I want to thank the Trudeau government for acting expeditiously to amend the plaque as soon as the error was brought to its attention. Mistakes happen; most can be fixed quickly and decorously. Without questioning, the government did the right thing, which has been our experience with Trudeau’s government throughout. And that’s why when I saw his interaction with Tim Uppal at the unveiling, my respect for our leader grew ever stronger.  The man is a true Canadian. The man is a mensch.

Canadians don’t look for fights. We seek opportunities to embrace and boost other people who are different from us, whether those differences involve political views, religion or skin colour. The last thing we would want to politicize is the Holocaust.

The National Holocaust Monument was initiated by the Stephen Harper government. It was brought to fruition under the Trudeau government. We live in the most tolerant country in the world, and probably, of all time. Let us never take that blessing for granted. Let us be a little more forgiving of one another. And let us continue to work together, across party lines, ethnic lines and religious lines, to lead the international community, and make this world a better, safer place for all peoples.

Source: Friedman: Why Canadians should be proud of the Holocaust Monument | Ottawa Citizen

Alt-right vs. Antifa: How a political clash is turning the Internet into battleground

Disturbing trend towards vigilantism:

The four men charged after a self-styled “Canadian patriot” and far right provocateur was allegedly beaten and robbed in Ottawa on Saturday will appear in court later this month, but that’s not enough for Kevin J. Johnston.

“We need a name. We need an address. We need a phone number,” Johnston urges his followers after posting video on his Freedom Report website that shows a photo of a man Johnston claimed instigated the attack.

The call for online action is a nasty tactic of the increasingly volatile conflict between the far right and the far left that’s playing out in Canadian cities. Opponents on the left (the ‘Antifa’ for anti-Fascist movement) say they’ve received death threats and been the victims of “doxxing” — having personal information published online — as retribution from the far right or “alt-right.”

One man Johnston targeted is Kevin Metcalf, a member of Canadian Journalists for Free Expression, who says he was at the Hill protest as an observer, shooting pictures and video of people at what was billed the “Million Canadian March.”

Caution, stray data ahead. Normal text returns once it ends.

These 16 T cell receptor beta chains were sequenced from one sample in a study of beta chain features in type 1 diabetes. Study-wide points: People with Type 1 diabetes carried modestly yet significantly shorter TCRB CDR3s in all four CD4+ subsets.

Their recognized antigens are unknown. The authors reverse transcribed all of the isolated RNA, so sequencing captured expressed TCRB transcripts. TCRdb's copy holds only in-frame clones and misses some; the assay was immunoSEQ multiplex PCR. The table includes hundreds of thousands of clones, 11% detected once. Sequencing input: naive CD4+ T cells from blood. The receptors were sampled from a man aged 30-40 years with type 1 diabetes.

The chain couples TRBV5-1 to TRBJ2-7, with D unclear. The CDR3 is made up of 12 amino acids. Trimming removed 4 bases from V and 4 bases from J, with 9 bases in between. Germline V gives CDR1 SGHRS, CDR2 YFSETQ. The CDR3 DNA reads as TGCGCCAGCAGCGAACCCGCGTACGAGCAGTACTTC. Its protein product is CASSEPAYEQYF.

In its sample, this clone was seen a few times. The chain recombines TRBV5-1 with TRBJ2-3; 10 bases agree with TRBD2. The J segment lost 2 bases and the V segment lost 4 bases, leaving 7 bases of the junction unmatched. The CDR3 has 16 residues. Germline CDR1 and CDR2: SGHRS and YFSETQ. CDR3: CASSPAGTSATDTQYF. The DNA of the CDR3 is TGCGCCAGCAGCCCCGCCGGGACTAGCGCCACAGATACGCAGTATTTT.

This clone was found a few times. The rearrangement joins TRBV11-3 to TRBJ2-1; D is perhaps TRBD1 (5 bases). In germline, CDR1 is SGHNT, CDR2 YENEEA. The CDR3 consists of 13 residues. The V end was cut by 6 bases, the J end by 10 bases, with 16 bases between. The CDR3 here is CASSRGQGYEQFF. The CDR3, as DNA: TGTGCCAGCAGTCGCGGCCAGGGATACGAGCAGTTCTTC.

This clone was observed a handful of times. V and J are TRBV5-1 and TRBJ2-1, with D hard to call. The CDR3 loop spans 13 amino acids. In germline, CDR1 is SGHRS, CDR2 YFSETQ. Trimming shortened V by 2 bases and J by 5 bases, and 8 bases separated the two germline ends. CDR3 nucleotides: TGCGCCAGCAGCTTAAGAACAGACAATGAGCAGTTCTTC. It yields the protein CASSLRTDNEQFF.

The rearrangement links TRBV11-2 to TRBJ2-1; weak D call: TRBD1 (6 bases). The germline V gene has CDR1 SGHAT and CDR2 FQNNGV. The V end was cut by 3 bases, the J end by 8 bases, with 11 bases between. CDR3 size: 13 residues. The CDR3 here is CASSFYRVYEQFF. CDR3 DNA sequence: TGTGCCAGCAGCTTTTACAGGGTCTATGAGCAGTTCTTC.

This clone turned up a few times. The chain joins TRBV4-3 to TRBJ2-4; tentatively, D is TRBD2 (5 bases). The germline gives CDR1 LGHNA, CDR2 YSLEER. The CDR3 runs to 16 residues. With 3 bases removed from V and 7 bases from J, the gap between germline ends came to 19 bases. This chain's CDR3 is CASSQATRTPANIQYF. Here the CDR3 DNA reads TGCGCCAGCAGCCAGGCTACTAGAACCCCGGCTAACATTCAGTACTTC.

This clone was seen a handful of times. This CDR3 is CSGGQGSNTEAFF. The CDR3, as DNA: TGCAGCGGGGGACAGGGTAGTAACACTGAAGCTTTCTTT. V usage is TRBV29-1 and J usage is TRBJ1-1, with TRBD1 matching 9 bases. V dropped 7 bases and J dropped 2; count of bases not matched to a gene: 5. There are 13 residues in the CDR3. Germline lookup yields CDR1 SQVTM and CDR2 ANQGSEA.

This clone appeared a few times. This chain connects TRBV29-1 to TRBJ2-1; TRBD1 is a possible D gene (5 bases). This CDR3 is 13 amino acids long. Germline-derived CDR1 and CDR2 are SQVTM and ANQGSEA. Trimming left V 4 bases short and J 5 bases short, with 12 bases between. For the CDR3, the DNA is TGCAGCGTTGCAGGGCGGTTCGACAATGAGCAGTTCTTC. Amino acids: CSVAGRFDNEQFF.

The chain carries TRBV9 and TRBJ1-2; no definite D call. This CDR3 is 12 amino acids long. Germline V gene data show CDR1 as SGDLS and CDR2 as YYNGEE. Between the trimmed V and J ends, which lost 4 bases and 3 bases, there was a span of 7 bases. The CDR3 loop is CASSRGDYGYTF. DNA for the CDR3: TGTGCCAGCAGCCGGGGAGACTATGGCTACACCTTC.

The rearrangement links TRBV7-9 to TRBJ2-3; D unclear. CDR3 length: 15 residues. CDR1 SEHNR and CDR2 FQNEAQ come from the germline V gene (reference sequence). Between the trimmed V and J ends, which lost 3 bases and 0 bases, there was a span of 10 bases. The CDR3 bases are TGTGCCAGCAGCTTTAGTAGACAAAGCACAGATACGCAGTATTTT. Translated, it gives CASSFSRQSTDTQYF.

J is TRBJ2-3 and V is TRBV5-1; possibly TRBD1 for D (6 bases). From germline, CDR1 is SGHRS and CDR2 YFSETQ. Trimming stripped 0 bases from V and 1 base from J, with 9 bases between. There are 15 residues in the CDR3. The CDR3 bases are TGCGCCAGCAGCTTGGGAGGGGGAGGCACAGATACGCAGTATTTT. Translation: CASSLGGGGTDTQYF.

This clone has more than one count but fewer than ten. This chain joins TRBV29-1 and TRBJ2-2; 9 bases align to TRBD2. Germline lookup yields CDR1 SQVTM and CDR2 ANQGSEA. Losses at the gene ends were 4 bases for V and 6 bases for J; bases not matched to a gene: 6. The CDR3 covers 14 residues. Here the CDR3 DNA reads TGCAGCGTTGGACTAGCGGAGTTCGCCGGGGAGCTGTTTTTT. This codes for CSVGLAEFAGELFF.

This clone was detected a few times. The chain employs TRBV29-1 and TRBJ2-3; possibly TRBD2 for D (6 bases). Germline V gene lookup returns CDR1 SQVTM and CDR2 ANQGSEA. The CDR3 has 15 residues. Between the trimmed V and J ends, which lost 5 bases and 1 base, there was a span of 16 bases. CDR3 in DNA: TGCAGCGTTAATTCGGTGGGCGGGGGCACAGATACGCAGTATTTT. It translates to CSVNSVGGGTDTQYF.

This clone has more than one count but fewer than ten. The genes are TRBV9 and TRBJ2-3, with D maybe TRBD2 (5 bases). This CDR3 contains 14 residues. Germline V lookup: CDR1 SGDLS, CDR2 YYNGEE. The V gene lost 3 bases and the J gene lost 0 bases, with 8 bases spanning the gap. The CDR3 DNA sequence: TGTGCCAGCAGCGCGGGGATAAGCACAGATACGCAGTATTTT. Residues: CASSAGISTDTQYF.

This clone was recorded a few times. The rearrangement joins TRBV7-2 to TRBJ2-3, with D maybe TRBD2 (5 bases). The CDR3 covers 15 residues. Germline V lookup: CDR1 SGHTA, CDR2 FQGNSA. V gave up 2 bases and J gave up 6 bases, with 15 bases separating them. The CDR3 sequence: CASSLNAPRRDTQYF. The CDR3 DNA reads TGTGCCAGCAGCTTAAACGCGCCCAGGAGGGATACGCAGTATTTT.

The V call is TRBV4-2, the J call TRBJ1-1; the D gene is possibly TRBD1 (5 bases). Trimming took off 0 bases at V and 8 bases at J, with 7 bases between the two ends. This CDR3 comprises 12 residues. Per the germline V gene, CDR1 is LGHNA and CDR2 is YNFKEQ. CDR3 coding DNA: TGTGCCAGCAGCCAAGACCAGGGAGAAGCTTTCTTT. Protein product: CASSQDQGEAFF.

Johnston posted a video Tuesday showing Metcalf’s picture and called him “a coward, domestic terrorist and stalker of women.”

“If you see this man, you have to assume he is armed,” Johnston told his followers. “We have to get this guy behind bars, people. Get him behind bars now.”

Metcalf says he was on Parliament Hill conducting interviews around 11:30 a.m., the time it’s alleged Johnston was assaulted in Confederation Park. He says he’s considering legal action against Johnston over the online video.

“It’s concerning. I’m certainly taking precautions,” Metcalf said Wednesday. “I’ve received death threats before but since he published the video it’s increased exponentially.”

As an advocate for free expression, Metcalf has attended a number of rallies like Saturday’s march on Parliament Hill, which drew an eclectic mix of about 300 to 400 people, including groups such as the far right Soldiers of Odin and Jewish Defence League of Canada. Though billed as a pro-Trump rally by the American alt-right website Breitbart, the Ottawa demonstrators’ wrath was aimed at the Canadian government’s anti-islamophobia motion, M-103, as well as issues such as carbon taxes and Liberal spending.

Does freedom of expression cover someone such as Johnston, who rejects being labelled as “far right” but wants the Qur’an banned in Canada and has called Liberal MP Iqra Khalid an “islamic terrorist”?

“It’s a tough landscape to negotiate,” said Metcalf, who describes himself as being left-leaning personally. “There’s a protective right in Canada for free expression. At the same time, we recognize the important role that counter speech plays in fostering public discourse. So when people show up and say ‘Hey, you’re a bunch of racists. We don’t want you in our community, that’s also free expression. That needs to be supported and protected.”

Like the Million Canadian March demonstrators, Saturday’s counter-protest drew a mix of social justice advocates, including black-clad, balaclava-wearing members of a group calling itself Anti-Fascist Action. Metcalf said many of the counter demonstrators are “college-age, white and of relative social privilege” who track right-wing groups’ activities. They’ve taken to wearing masks to protect themselves from “doxxing” and online attacks, he said.

Source: Alt-right vs. Antifa: How a political clash is turning the Internet into battleground | Ottawa Citizen

Pro-Trump Canadians Throw ‘Million Deplorable March.’ Right-Wing Media Counts 5,000. Cops Say Hundreds.

Getting noticed in US media with usual inflation of crowd claims:

Although it was dubbed the “Million Canadian Deplorables March,” both The Daily Caller and Breitbart claimed about 5,000 people showed up in Ottawa to protest Prime Minister Justin Trudeau and to show favor for Donald Trump, whom protest organizer Mike Waine called a “smart man.”

“Most Canadians are asleep because fake news is telling them stories that just aren’t true,” Waine told The Daily Caller in its article “Thousands Of Canadian ‘Deplorables’ March To Support Trump And Oppose Trudeau.”